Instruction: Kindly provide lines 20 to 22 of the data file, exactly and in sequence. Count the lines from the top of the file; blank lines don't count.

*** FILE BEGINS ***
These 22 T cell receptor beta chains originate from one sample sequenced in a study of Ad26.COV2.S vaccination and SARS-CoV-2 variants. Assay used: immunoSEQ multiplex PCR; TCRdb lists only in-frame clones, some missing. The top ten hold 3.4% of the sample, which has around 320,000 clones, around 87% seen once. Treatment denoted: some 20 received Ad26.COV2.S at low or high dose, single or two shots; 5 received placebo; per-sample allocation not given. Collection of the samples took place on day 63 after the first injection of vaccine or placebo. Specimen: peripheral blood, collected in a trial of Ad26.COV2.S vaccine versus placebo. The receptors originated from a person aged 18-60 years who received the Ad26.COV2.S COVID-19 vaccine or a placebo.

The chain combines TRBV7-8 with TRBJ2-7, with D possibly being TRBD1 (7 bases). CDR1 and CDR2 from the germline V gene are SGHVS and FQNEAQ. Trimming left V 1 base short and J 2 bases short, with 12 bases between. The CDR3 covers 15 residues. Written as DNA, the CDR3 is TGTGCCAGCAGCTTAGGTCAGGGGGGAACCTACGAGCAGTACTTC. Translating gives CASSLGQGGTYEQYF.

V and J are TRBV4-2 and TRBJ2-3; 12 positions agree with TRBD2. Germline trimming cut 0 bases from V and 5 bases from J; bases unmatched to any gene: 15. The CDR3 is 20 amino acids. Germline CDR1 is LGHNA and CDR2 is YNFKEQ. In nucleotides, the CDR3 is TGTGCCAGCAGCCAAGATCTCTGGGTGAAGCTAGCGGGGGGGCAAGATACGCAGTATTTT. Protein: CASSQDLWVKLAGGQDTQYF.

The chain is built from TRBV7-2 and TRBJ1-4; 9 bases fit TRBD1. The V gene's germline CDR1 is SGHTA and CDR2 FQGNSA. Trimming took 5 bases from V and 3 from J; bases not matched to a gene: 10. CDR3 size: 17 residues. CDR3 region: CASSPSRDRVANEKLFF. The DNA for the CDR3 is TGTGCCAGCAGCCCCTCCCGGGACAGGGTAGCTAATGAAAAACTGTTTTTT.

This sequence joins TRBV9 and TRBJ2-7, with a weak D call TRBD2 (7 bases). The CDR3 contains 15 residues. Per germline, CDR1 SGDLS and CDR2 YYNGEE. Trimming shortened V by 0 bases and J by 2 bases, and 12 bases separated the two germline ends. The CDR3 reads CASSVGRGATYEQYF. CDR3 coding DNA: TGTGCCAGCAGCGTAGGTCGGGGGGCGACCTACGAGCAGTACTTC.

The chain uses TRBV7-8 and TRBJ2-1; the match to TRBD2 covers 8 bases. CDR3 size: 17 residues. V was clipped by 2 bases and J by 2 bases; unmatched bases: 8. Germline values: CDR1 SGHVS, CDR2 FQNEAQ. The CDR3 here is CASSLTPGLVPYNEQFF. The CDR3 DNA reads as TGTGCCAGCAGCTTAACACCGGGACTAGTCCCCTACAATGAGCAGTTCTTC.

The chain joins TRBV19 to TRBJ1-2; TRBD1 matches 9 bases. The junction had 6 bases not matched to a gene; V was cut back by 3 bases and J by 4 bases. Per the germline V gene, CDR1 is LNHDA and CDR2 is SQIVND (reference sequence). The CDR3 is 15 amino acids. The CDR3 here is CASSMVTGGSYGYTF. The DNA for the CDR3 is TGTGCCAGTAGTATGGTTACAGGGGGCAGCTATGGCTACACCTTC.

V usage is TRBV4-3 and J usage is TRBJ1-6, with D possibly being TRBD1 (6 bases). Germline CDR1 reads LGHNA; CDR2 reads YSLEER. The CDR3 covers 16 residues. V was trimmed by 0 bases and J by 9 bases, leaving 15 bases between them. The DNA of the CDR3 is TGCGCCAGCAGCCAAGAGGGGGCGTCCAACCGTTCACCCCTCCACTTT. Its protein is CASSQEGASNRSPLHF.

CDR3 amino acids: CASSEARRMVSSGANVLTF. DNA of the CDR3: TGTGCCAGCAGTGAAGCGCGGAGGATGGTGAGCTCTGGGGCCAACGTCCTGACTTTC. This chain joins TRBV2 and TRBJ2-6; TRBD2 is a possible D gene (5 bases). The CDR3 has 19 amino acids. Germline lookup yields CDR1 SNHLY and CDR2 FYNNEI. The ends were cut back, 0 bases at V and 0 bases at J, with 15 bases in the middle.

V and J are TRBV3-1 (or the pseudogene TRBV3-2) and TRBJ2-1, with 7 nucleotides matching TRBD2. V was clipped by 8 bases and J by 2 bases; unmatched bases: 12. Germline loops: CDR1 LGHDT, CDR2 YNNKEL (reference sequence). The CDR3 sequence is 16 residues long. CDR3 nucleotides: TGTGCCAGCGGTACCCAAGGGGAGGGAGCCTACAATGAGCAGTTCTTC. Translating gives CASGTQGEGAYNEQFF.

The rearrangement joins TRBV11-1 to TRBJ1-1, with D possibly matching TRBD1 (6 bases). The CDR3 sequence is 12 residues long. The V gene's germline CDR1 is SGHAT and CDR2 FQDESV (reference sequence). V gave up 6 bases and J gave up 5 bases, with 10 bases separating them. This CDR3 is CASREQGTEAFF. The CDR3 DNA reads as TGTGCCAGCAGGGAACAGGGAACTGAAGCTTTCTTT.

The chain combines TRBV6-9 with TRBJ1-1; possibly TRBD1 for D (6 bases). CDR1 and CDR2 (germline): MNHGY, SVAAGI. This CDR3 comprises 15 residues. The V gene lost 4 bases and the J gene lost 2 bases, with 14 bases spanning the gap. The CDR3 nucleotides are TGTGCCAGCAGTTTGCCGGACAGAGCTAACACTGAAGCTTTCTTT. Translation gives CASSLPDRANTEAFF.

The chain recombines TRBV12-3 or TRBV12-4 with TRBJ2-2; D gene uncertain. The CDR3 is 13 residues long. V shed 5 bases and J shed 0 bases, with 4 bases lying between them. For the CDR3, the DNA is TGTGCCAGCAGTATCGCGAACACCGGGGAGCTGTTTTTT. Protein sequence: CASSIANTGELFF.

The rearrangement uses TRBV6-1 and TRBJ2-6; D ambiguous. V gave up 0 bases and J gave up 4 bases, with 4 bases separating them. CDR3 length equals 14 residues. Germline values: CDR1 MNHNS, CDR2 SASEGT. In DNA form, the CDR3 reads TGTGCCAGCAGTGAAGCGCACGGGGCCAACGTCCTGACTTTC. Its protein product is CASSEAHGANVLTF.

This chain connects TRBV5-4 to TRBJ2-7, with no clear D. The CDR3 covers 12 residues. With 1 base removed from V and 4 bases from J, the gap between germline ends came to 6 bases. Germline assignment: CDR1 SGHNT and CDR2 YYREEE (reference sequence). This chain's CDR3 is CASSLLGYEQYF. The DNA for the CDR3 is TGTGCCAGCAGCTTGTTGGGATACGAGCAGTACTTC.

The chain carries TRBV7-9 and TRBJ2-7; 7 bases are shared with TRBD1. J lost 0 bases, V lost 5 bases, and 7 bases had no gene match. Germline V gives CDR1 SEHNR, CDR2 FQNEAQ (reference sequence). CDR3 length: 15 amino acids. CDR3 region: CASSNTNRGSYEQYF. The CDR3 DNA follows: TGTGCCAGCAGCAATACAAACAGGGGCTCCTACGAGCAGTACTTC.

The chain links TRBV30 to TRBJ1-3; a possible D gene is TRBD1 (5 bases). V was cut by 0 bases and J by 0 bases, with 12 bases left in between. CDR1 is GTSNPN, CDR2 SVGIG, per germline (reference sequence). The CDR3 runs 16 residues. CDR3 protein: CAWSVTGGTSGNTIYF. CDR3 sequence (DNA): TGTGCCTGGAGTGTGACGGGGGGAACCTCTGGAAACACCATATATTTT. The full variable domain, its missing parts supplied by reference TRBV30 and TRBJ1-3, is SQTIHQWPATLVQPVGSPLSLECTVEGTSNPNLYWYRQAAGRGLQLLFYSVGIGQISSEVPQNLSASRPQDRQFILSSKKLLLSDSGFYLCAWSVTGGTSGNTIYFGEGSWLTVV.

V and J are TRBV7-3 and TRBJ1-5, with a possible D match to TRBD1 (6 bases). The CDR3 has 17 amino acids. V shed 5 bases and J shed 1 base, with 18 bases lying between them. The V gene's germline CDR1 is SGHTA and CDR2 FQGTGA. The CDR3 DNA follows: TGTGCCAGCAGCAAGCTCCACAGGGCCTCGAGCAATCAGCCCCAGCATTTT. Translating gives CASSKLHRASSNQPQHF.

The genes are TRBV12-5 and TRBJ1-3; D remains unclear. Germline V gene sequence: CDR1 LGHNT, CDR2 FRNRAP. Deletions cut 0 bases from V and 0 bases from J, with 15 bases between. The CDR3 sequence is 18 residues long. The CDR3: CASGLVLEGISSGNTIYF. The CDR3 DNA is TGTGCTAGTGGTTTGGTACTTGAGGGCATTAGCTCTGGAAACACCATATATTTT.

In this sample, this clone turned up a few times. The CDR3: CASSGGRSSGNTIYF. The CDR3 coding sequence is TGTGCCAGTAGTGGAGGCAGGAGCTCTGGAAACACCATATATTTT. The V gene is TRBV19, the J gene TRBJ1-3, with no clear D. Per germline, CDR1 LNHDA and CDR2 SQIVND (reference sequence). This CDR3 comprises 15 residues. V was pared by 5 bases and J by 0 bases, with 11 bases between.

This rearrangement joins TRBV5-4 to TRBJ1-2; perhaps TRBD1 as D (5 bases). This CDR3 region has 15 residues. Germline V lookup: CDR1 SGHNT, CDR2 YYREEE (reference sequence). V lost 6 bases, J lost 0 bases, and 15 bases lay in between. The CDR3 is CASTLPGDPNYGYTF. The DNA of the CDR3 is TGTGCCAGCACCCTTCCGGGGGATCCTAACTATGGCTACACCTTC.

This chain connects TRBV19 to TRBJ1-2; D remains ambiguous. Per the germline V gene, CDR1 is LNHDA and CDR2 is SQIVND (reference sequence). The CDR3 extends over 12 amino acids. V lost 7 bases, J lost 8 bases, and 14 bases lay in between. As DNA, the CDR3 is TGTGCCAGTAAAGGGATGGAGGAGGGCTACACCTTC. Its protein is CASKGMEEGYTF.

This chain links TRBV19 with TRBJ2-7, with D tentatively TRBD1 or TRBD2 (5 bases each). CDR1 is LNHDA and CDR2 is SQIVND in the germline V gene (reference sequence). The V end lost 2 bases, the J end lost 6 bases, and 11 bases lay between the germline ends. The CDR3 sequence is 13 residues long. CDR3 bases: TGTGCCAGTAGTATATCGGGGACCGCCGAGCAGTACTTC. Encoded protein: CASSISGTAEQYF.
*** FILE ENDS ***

In this sample, this clone turned up a few times. The CDR3: CASSGGRSSGNTIYF. The CDR3 coding sequence is TGTGCCAGTAGTGGAGGCAGGAGCTCTGGAAACACCATATATTTT. The V gene is TRBV19, the J gene TRBJ1-3, with no clear D. Per germline, CDR1 LNHDA and CDR2 SQIVND (reference sequence). This CDR3 comprises 15 residues. V was pared by 5 bases and J by 0 bases, with 11 bases between.

This rearrangement joins TRBV5-4 to TRBJ1-2; perhaps TRBD1 as D (5 bases). This CDR3 region has 15 residues. Germline V lookup: CDR1 SGHNT, CDR2 YYREEE (reference sequence). V lost 6 bases, J lost 0 bases, and 15 bases lay in between. The CDR3 is CASTLPGDPNYGYTF. The DNA of the CDR3 is TGTGCCAGCACCCTTCCGGGGGATCCTAACTATGGCTACACCTTC.

This chain connects TRBV19 to TRBJ1-2; D remains ambiguous. Per the germline V gene, CDR1 is LNHDA and CDR2 is SQIVND (reference sequence). The CDR3 extends over 12 amino acids. V lost 7 bases, J lost 8 bases, and 14 bases lay in between. As DNA, the CDR3 is TGTGCCAGTAAAGGGATGGAGGAGGGCTACACCTTC. Its protein is CASKGMEEGYTF.